Democrats on the House Judiciary Committee have armed their chairman with a tentative subpoena for Matthew Whitaker ahead of a Friday hearing, but the acting attorney general -- who previously had agreed to testify -- warned in response that he won't show up unless lawmakers drop the threat.
"Weeks ago, in good faith, I voluntarily agreed to appear and testify on February 8 before the House Judiciary Committee," Whitaker wrote in a letter to Committee Chairman Jerrold Nadler Thursday afternoon. "Unfortunately, the Committee now has deviated from historic practice and protocol and taken the unnecessary and premature step of authorizing a subpoena to me, the Acting Attorney General, even though I had agreed to voluntarily appear."
He issued the warning as the committee voted Thursday to give Nadler, D-N.Y., the authority to subpoena Whitaker if he balks. But this set off a chain reaction, prompting Whitaker to threaten to do just that.
"Based upon today’s action, it is apparent that the Committee’s true intention is not to discuss the great work of the Department of Justice, but to create a public spectacle. Political theater is not the purpose of an oversight hearing, and I will not allow that to be the case," Whitaker wrote. "Consistent with longstanding practice, I remain willing to appear to testify tomorrow, provided that the Chairman assures me that the Committee will not issue a subpoena today or tomorrow, and that the Committee will engage in good faith negotiations before taking such a step down the road.”
Nadler originally invited Whitaker to appear before the committee for an open hearing scheduled for Friday. A Justice Department spokesperson told Fox News earlier this week that Whitaker had, in fact, accepted Nadler’s invitation to testify in public.
But, while making clear he does not want to have to compel Whitaker’s testimony, Nadler said “a series of troubling events” suggested he should be prepared, just in case he doesn’t show up for his hearing.
“In an abundance of caution—to ensure that Mr. Whitaker both appears in the hearing room on Friday morning and answers our question cleanly—I have asked the Committee to authorize me to issue a subpoena to compel his testimony,” Nadler said on Tuesday. “To be clear, I hope never to use this subpoena.”
But the top Republican on the committee, Ranking Member Doug Collins, R-Ga., blasted Nadler's decision.
“A subpoena is a powerful and coercive tool. And it is a tool that should be used as a last resort, especially when it implicates the balance of powers that exist between Congress and another branch of government,” Collins said earlier this week. “You asked the Acting Attorney General to come testify. He agreed. Both parties engaged in a back and forth regarding scheduling. You and the Acting Attorney General agreed upon tomorrow’s testimony. That is exactly how the process should work.”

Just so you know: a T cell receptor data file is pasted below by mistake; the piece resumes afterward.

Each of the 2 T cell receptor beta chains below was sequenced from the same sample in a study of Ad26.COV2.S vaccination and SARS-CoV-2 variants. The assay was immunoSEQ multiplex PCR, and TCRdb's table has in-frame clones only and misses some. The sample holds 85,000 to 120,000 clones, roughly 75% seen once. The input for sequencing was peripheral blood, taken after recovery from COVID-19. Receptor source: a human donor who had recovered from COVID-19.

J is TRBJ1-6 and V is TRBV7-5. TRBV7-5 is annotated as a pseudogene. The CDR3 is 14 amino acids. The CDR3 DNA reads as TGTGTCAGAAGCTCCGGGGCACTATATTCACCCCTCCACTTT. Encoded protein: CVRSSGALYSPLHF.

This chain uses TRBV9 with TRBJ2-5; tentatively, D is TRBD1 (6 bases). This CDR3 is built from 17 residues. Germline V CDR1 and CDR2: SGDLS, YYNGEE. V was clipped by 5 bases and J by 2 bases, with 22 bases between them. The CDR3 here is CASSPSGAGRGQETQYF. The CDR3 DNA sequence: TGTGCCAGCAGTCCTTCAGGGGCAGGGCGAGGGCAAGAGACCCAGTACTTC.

Collins added: “A subpoena should only follow the breakdown of an accommodation process, and as a last resort against persons seeking to frustrate the legitimate oversight of this committee. There has been no breakdown here.”
Collins said the subpoena for Whitaker was “nothing short of political theater,” but also said that should Whitaker break his promise to appear before the committee voluntarily, then he would support a subpoena.
The hearing comes as the Senate is close to confirming President Trump’s nominee for attorney general, William Barr. The president fired his first attorney general, Jeff Sessions, the day after the 2018 midterm elections. Prior to Whitaker’s appointment as acting attorney general, Deputy Attorney General Rod Rosenstein oversaw the Russia investigation. The Senate Judiciary Committee on Thursday voted, on party lines, to advance Barr's nomination to the full Senate for confirmation.
Nadler has criticized Whitaker for not recusing himself from the Mueller probe, as Sessions did due to his involvement with the Trump campaign in 2016, as Whitaker has made comments criticizing the investigation.
The hearing will be the committee’s first major oversight hearing looking at the Justice Department of this Congress. Whitaker told reporters last week that Mueller’s probe was “close to being completed,” the first official sign that the investigation may be nearing an end. His comments were a departure for the Justice Department, which rarely comments on the status of investigations. Whitaker, though, said he had been “fully briefed” on the probe.
Meanwhile, senior Justice Department officials told Fox News that Whitaker had been engaged in “robust” preparations for his appearance before the committee for weeks, including several mock hearings and briefings from all components within the Justice Department.
Fox News' Jake Gibson and the Associated Press contributed to this report.